And finally, two silent films, both firsts for me.  At the Silent Film Festival at the Castro, Destiny (1921), the earliest film I’ve seen by Fritz Lang and a glorious anthology of stories where Love must face down Death.  It was wonderful seeing Lang’s visual imagination in bloom, anticipating the superb special FX and supernatural wonders of his next few years in Germany.  Months later, over at the Niles Essanay Film Museum, the buoyant energy of underrated actress Bebe Daniels was on full display in the fizzy comedy Feel My Pulse (La Cava, 1928), about a hypochondriac heiress looking for rest at a health sanitarium which is actually acting as a front for bootleggers (led by a very young William Powell).  A hilarious comedy and secret gem.



So that’s 10 features, but since I saw over 60 archival shorts in the theater last year, I’ll give an honorable mention to two with Buster Keaton, still silent in the autumn of his career.  I saw The Railrodder (Potterton, 1965) at an Oddball Film Archive screening, featuring Buster traveling across Canada on an open-air mini-railcar, a playful reminder of his other great train film The General, but in sumptuous color.  And around the same time, the Smith Rafael Film Center played Film (Schneider, 1965), one of Samuel Beckett’s few forays into film and a wonderful existential metaphor with Buster showing that age had not changed the expressiveness of his body in motion.  A sublime pairing.  Here’s looking forward to another year of familiar films and new discoveries.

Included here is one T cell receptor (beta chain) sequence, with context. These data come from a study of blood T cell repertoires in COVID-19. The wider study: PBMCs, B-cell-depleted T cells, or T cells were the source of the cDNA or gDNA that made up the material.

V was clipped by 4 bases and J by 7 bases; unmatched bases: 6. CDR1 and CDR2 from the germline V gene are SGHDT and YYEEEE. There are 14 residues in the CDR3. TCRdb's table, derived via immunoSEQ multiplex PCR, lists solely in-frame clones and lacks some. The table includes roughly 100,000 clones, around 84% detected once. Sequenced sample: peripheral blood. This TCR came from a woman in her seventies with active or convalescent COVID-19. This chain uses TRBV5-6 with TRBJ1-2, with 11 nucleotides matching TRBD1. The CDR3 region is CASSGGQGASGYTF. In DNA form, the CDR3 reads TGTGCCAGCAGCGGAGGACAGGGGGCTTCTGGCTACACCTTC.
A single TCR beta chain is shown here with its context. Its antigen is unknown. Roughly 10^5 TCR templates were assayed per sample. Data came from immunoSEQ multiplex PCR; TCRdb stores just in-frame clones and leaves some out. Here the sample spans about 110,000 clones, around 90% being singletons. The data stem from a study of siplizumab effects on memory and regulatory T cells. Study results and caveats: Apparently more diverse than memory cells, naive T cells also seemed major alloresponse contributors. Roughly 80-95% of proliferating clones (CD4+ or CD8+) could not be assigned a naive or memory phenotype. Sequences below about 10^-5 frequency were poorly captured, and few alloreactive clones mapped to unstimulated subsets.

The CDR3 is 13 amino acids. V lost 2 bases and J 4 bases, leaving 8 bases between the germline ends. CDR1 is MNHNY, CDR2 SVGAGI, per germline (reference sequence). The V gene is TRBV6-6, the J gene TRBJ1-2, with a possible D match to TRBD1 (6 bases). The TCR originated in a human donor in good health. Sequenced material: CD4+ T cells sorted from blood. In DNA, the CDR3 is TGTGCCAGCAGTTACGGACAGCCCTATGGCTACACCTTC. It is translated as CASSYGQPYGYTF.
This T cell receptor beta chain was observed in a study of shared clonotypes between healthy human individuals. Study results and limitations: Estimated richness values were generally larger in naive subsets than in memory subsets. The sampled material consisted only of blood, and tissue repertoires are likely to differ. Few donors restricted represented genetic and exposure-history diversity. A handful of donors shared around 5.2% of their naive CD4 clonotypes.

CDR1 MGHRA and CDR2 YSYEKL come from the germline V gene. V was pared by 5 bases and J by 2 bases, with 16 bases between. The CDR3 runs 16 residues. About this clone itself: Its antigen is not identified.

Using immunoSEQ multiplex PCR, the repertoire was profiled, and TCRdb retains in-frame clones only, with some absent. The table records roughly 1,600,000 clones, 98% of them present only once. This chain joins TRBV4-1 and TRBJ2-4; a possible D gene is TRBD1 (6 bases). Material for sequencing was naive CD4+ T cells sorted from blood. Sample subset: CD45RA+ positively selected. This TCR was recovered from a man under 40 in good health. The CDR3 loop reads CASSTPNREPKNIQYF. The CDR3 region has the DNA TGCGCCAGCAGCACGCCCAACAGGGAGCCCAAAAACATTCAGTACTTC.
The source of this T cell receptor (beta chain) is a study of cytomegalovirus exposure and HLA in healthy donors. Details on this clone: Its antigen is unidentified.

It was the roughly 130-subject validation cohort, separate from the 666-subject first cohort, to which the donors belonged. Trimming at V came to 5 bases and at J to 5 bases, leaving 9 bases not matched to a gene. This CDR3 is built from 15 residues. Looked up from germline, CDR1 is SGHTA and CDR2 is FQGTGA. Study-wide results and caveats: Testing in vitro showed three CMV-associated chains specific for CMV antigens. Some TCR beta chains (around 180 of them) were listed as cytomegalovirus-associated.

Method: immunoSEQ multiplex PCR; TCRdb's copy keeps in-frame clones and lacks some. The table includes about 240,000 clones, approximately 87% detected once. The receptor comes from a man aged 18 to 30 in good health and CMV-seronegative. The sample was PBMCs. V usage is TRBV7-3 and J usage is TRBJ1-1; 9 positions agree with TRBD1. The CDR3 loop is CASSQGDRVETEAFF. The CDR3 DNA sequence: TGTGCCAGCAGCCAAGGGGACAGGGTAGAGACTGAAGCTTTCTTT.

The Walt Disney stamp is Scott #1355 and Buster Keaton #2828. Dumbo is #4194 and Steamboat Willie #4343.  The Ringling Brothers stamps are #4901 & 4904 while the other circus stamps are, sequentially, #1309, 2750 & 2751.  The Pontiac GTO is #4744 and the Ford pickup #5104.